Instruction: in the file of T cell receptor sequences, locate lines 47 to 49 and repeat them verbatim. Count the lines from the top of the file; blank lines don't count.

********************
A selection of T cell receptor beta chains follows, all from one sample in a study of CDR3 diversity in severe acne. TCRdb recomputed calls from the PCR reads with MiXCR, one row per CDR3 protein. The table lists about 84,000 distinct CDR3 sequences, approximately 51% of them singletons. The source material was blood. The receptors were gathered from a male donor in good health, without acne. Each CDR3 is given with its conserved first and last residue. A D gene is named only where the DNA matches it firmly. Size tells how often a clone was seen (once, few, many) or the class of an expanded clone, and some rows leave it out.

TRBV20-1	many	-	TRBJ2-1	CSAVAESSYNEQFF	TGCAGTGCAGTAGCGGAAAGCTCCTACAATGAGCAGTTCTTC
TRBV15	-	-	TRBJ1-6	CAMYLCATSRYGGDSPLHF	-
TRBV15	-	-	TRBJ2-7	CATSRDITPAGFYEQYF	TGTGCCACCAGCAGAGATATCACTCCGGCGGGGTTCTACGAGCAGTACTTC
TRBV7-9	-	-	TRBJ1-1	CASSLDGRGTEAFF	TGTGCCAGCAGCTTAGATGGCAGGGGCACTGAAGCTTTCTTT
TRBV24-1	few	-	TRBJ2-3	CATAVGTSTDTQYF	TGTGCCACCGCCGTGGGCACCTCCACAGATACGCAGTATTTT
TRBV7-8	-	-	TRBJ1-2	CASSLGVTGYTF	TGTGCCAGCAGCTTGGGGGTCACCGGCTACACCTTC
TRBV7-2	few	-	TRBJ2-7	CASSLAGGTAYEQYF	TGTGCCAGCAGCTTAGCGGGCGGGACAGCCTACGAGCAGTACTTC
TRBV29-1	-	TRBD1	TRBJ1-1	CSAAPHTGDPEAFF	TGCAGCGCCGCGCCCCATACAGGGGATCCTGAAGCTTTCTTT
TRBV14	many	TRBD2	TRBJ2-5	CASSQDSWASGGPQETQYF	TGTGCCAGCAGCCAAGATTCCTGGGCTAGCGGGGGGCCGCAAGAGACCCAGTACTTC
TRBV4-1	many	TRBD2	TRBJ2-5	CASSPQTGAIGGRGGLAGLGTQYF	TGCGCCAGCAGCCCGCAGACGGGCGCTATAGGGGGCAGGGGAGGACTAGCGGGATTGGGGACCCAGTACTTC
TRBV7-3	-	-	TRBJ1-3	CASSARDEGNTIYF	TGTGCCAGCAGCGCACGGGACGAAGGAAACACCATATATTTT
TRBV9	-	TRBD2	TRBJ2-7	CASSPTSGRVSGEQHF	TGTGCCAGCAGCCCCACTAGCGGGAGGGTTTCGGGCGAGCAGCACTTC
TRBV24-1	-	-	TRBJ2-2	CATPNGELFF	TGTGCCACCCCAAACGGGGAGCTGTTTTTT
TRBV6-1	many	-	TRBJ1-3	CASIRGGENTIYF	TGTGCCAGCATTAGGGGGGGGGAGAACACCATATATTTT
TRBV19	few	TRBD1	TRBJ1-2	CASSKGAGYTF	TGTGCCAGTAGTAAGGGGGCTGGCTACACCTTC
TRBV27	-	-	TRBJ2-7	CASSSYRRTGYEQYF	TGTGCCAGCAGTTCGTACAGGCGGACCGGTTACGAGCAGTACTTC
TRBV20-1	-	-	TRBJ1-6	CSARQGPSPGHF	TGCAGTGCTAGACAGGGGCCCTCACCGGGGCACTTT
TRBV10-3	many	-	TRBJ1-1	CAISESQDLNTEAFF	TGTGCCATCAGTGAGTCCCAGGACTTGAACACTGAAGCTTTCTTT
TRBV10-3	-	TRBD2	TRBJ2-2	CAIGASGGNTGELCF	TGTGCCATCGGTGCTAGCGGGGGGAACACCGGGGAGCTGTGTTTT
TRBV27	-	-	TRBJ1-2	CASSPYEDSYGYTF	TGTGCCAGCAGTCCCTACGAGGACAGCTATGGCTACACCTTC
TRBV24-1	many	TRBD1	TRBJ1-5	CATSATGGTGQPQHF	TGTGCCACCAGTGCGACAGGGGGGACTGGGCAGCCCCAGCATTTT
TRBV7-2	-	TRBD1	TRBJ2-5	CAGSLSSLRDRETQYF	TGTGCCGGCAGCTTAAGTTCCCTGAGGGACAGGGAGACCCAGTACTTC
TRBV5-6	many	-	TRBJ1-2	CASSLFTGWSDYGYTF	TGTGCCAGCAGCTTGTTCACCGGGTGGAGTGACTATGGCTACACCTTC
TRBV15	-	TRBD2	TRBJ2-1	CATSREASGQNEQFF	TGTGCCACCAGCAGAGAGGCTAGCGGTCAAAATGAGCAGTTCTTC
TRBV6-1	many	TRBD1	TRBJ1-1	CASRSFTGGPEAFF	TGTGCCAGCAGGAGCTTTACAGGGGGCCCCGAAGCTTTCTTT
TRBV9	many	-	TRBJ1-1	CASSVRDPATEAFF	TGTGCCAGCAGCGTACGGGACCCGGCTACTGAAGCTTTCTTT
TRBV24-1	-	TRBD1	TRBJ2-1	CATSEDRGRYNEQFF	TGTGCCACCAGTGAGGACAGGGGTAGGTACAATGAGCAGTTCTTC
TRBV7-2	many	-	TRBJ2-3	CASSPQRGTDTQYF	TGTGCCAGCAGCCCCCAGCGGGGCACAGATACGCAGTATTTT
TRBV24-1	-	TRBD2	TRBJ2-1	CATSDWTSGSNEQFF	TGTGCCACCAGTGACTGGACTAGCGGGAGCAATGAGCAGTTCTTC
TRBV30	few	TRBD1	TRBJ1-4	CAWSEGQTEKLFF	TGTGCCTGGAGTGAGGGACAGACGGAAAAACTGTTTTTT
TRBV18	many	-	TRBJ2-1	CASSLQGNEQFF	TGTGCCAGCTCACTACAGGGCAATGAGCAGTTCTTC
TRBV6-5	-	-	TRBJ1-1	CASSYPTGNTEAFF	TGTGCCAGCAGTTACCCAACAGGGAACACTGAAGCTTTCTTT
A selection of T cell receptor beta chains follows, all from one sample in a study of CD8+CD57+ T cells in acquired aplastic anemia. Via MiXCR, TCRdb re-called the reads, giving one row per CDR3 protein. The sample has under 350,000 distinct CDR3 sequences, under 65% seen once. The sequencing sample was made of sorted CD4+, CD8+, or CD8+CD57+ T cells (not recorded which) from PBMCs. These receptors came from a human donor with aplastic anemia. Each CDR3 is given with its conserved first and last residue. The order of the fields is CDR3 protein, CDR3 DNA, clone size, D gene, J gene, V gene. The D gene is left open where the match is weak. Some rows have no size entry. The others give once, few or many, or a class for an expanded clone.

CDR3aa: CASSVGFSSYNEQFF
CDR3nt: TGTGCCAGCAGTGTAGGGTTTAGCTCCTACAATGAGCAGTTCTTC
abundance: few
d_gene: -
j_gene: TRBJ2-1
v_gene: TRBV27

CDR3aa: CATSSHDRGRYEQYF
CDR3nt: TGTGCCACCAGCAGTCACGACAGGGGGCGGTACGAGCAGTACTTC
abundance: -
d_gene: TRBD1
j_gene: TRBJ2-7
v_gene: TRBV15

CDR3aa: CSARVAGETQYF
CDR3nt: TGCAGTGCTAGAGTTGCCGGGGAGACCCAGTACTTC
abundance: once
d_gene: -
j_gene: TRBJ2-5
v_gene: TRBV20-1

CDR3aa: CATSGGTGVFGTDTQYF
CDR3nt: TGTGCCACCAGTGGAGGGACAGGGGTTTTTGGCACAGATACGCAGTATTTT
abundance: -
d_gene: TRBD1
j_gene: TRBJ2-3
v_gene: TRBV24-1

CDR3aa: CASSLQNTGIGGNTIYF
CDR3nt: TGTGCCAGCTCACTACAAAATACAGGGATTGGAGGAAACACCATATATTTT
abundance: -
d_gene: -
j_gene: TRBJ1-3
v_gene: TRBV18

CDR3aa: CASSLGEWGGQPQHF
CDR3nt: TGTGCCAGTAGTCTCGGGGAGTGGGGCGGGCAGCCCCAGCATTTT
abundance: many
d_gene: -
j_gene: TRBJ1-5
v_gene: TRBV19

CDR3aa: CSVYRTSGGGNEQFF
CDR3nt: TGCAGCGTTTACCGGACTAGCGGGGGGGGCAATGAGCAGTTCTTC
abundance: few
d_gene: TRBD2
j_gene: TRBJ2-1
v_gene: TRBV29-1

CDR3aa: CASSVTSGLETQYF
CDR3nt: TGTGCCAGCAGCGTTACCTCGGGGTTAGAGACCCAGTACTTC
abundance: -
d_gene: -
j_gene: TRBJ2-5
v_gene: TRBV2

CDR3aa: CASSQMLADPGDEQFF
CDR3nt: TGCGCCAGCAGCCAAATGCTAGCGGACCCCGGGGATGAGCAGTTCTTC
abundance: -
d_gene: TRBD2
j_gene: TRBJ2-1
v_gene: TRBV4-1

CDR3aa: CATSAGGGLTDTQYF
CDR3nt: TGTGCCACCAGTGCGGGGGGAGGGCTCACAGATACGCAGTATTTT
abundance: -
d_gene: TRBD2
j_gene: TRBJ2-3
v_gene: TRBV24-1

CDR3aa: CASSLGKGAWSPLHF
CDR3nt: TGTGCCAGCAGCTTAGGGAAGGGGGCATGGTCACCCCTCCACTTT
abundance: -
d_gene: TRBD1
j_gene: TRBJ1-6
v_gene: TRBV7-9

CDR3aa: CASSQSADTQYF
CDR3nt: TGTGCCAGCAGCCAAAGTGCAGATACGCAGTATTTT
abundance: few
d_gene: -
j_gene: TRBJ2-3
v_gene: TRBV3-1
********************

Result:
CDR3aa: CSARVAGETQYF
CDR3nt: TGCAGTGCTAGAGTTGCCGGGGAGACCCAGTACTTC
abundance: once